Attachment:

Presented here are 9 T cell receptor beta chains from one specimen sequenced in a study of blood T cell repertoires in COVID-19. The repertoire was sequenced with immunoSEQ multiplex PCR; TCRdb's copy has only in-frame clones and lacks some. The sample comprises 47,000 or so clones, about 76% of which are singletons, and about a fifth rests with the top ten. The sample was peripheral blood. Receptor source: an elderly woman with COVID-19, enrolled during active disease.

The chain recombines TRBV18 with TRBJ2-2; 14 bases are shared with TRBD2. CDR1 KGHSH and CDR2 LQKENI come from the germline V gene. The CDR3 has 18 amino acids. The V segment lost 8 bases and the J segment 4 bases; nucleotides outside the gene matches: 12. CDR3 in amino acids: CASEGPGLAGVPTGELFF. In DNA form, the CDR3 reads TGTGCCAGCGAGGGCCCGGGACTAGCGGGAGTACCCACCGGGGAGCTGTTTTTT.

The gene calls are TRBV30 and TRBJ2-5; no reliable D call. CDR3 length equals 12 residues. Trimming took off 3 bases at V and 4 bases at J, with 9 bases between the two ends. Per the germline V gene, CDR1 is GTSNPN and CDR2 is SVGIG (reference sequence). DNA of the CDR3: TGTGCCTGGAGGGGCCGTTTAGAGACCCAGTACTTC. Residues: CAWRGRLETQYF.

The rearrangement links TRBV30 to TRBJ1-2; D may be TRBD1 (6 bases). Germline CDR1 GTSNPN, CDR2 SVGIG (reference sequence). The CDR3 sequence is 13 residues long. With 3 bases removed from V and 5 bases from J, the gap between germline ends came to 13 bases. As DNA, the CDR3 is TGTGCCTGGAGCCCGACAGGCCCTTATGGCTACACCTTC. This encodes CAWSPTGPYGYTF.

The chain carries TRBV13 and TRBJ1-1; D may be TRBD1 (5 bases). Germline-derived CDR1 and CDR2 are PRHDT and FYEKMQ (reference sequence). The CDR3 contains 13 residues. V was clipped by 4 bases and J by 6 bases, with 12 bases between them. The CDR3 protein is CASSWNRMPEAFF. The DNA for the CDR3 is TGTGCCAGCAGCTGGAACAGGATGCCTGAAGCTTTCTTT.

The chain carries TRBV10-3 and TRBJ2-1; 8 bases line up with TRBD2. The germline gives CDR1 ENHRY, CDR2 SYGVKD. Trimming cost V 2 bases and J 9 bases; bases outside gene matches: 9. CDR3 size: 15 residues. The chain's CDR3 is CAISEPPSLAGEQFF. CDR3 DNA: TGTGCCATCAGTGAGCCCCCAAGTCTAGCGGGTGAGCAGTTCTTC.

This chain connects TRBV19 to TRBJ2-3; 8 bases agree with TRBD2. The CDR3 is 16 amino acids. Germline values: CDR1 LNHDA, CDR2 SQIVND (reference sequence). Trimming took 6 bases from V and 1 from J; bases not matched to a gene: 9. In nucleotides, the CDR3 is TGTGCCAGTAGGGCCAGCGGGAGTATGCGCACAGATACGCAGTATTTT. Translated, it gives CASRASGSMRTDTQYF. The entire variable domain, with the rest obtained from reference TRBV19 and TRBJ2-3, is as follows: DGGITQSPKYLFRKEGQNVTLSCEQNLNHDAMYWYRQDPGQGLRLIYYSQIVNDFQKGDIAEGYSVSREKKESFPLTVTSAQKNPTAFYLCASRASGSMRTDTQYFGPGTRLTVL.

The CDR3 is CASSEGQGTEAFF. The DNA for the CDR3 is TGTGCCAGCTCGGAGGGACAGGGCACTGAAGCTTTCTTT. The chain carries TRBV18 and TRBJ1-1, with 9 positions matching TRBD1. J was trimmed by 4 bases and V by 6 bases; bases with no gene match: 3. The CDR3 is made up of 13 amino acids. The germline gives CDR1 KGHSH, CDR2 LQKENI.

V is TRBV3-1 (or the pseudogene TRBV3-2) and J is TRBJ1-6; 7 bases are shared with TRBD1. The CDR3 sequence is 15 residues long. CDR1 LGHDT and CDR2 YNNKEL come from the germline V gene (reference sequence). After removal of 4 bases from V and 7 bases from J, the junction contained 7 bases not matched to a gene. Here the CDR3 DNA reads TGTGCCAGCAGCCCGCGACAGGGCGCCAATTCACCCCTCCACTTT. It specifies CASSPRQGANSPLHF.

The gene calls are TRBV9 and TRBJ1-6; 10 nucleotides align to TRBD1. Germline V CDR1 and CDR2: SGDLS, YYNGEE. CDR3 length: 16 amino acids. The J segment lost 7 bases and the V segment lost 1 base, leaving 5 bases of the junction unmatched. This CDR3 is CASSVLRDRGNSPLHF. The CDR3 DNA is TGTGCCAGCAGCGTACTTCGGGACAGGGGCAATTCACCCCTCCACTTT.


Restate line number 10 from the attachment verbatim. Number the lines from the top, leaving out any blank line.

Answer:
The gene calls are TRBV9 and TRBJ1-6; 10 nucleotides align to TRBD1. Germline V CDR1 and CDR2: SGDLS, YYNGEE. CDR3 length: 16 amino acids. The J segment lost 7 bases and the V segment lost 1 base, leaving 5 bases of the junction unmatched. This CDR3 is CASSVLRDRGNSPLHF. The CDR3 DNA is TGTGCCAGCAGCGTACTTCGGGACAGGGGCAATTCACCCCTCCACTTT.